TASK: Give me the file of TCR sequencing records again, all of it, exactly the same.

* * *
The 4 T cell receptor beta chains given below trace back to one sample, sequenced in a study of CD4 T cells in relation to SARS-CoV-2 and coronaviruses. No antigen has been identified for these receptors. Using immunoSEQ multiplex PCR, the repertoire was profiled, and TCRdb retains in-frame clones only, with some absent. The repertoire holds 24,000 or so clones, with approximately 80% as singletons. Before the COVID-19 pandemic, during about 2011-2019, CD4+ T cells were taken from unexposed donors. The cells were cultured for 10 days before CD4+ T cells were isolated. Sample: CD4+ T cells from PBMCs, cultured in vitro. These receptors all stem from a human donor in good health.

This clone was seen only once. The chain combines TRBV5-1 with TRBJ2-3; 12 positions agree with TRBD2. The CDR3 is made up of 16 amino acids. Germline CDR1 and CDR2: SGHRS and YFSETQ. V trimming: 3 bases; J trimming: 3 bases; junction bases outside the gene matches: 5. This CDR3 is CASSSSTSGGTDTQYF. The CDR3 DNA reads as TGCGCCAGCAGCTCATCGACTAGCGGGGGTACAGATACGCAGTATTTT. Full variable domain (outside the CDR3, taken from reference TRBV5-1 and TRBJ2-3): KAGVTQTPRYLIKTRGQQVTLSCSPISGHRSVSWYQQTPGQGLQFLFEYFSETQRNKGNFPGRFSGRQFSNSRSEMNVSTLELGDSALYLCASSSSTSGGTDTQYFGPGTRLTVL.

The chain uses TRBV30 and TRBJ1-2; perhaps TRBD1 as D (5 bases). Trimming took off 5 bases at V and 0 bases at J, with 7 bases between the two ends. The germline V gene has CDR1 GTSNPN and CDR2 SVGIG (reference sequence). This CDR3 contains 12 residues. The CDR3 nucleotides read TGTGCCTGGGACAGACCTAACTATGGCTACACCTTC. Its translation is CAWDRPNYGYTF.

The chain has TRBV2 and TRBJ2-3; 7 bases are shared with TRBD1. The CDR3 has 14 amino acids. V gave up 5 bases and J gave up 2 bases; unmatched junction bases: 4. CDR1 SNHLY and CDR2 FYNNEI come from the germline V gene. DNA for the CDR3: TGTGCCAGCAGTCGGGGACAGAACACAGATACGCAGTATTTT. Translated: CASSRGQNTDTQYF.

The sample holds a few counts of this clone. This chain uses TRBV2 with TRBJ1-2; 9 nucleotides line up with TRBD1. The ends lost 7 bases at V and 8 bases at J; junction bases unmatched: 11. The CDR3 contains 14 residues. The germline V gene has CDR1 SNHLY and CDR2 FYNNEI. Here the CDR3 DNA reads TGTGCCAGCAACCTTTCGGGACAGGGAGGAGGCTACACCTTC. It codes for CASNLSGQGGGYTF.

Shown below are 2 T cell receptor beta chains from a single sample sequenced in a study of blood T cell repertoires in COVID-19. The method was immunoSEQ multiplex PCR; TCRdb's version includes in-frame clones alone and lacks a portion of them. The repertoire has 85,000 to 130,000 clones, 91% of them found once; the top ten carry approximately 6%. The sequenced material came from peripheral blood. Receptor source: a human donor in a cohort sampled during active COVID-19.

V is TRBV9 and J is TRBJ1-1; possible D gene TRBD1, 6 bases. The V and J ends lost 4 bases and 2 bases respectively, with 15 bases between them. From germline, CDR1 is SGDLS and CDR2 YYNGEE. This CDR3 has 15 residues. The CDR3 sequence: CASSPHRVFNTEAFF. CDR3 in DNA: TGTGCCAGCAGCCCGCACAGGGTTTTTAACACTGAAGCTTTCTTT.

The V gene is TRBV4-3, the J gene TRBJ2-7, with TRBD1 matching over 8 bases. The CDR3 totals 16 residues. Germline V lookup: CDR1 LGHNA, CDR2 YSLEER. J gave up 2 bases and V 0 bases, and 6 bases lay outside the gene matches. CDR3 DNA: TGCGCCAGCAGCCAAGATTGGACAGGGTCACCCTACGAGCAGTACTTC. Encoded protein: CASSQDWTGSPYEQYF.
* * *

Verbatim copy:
The 4 T cell receptor beta chains given below trace back to one sample, sequenced in a study of CD4 T cells in relation to SARS-CoV-2 and coronaviruses. No antigen has been identified for these receptors. Using immunoSEQ multiplex PCR, the repertoire was profiled, and TCRdb retains in-frame clones only, with some absent. The repertoire holds 24,000 or so clones, with approximately 80% as singletons. Before the COVID-19 pandemic, during about 2011-2019, CD4+ T cells were taken from unexposed donors. The cells were cultured for 10 days before CD4+ T cells were isolated. Sample: CD4+ T cells from PBMCs, cultured in vitro. These receptors all stem from a human donor in good health.

This clone was seen only once. The chain combines TRBV5-1 with TRBJ2-3; 12 positions agree with TRBD2. The CDR3 is made up of 16 amino acids. Germline CDR1 and CDR2: SGHRS and YFSETQ. V trimming: 3 bases; J trimming: 3 bases; junction bases outside the gene matches: 5. This CDR3 is CASSSSTSGGTDTQYF. The CDR3 DNA reads as TGCGCCAGCAGCTCATCGACTAGCGGGGGTACAGATACGCAGTATTTT. Full variable domain (outside the CDR3, taken from reference TRBV5-1 and TRBJ2-3): KAGVTQTPRYLIKTRGQQVTLSCSPISGHRSVSWYQQTPGQGLQFLFEYFSETQRNKGNFPGRFSGRQFSNSRSEMNVSTLELGDSALYLCASSSSTSGGTDTQYFGPGTRLTVL.

The chain uses TRBV30 and TRBJ1-2; perhaps TRBD1 as D (5 bases). Trimming took off 5 bases at V and 0 bases at J, with 7 bases between the two ends. The germline V gene has CDR1 GTSNPN and CDR2 SVGIG (reference sequence). This CDR3 contains 12 residues. The CDR3 nucleotides read TGTGCCTGGGACAGACCTAACTATGGCTACACCTTC. Its translation is CAWDRPNYGYTF.

The chain has TRBV2 and TRBJ2-3; 7 bases are shared with TRBD1. The CDR3 has 14 amino acids. V gave up 5 bases and J gave up 2 bases; unmatched junction bases: 4. CDR1 SNHLY and CDR2 FYNNEI come from the germline V gene. DNA for the CDR3: TGTGCCAGCAGTCGGGGACAGAACACAGATACGCAGTATTTT. Translated: CASSRGQNTDTQYF.

The sample holds a few counts of this clone. This chain uses TRBV2 with TRBJ1-2; 9 nucleotides line up with TRBD1. The ends lost 7 bases at V and 8 bases at J; junction bases unmatched: 11. The CDR3 contains 14 residues. The germline V gene has CDR1 SNHLY and CDR2 FYNNEI. Here the CDR3 DNA reads TGTGCCAGCAACCTTTCGGGACAGGGAGGAGGCTACACCTTC. It codes for CASNLSGQGGGYTF.

Shown below are 2 T cell receptor beta chains from a single sample sequenced in a study of blood T cell repertoires in COVID-19. The method was immunoSEQ multiplex PCR; TCRdb's version includes in-frame clones alone and lacks a portion of them. The repertoire has 85,000 to 130,000 clones, 91% of them found once; the top ten carry approximately 6%. The sequenced material came from peripheral blood. Receptor source: a human donor in a cohort sampled during active COVID-19.

V is TRBV9 and J is TRBJ1-1; possible D gene TRBD1, 6 bases. The V and J ends lost 4 bases and 2 bases respectively, with 15 bases between them. From germline, CDR1 is SGDLS and CDR2 YYNGEE. This CDR3 has 15 residues. The CDR3 sequence: CASSPHRVFNTEAFF. CDR3 in DNA: TGTGCCAGCAGCCCGCACAGGGTTTTTAACACTGAAGCTTTCTTT.

The V gene is TRBV4-3, the J gene TRBJ2-7, with TRBD1 matching over 8 bases. The CDR3 totals 16 residues. Germline V lookup: CDR1 LGHNA, CDR2 YSLEER. J gave up 2 bases and V 0 bases, and 6 bases lay outside the gene matches. CDR3 DNA: TGCGCCAGCAGCCAAGATTGGACAGGGTCACCCTACGAGCAGTACTTC. Encoded protein: CASSQDWTGSPYEQYF.